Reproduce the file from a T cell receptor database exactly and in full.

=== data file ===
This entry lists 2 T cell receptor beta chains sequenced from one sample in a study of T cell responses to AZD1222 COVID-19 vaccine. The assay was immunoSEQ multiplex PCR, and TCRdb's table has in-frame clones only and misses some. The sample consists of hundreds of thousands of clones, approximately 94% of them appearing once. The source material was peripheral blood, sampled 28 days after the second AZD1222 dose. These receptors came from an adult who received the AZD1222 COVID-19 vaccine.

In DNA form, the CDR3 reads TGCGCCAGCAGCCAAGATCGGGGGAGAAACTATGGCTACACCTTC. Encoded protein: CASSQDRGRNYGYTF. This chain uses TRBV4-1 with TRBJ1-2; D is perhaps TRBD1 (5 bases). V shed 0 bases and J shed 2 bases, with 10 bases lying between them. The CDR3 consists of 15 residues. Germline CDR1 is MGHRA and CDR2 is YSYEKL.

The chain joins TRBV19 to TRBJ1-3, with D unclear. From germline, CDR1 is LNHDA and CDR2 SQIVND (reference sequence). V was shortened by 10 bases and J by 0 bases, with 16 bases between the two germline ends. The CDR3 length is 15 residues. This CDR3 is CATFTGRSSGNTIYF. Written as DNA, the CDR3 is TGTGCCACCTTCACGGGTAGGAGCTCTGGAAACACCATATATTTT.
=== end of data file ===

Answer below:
This entry lists 2 T cell receptor beta chains sequenced from one sample in a study of T cell responses to AZD1222 COVID-19 vaccine. The assay was immunoSEQ multiplex PCR, and TCRdb's table has in-frame clones only and misses some. The sample consists of hundreds of thousands of clones, approximately 94% of them appearing once. The source material was peripheral blood, sampled 28 days after the second AZD1222 dose. These receptors came from an adult who received the AZD1222 COVID-19 vaccine.

In DNA form, the CDR3 reads TGCGCCAGCAGCCAAGATCGGGGGAGAAACTATGGCTACACCTTC. Encoded protein: CASSQDRGRNYGYTF. This chain uses TRBV4-1 with TRBJ1-2; D is perhaps TRBD1 (5 bases). V shed 0 bases and J shed 2 bases, with 10 bases lying between them. The CDR3 consists of 15 residues. Germline CDR1 is MGHRA and CDR2 is YSYEKL.

The chain joins TRBV19 to TRBJ1-3, with D unclear. From germline, CDR1 is LNHDA and CDR2 SQIVND (reference sequence). V was shortened by 10 bases and J by 0 bases, with 16 bases between the two germline ends. The CDR3 length is 15 residues. This CDR3 is CATFTGRSSGNTIYF. Written as DNA, the CDR3 is TGTGCCACCTTCACGGGTAGGAGCTCTGGAAACACCATATATTTT.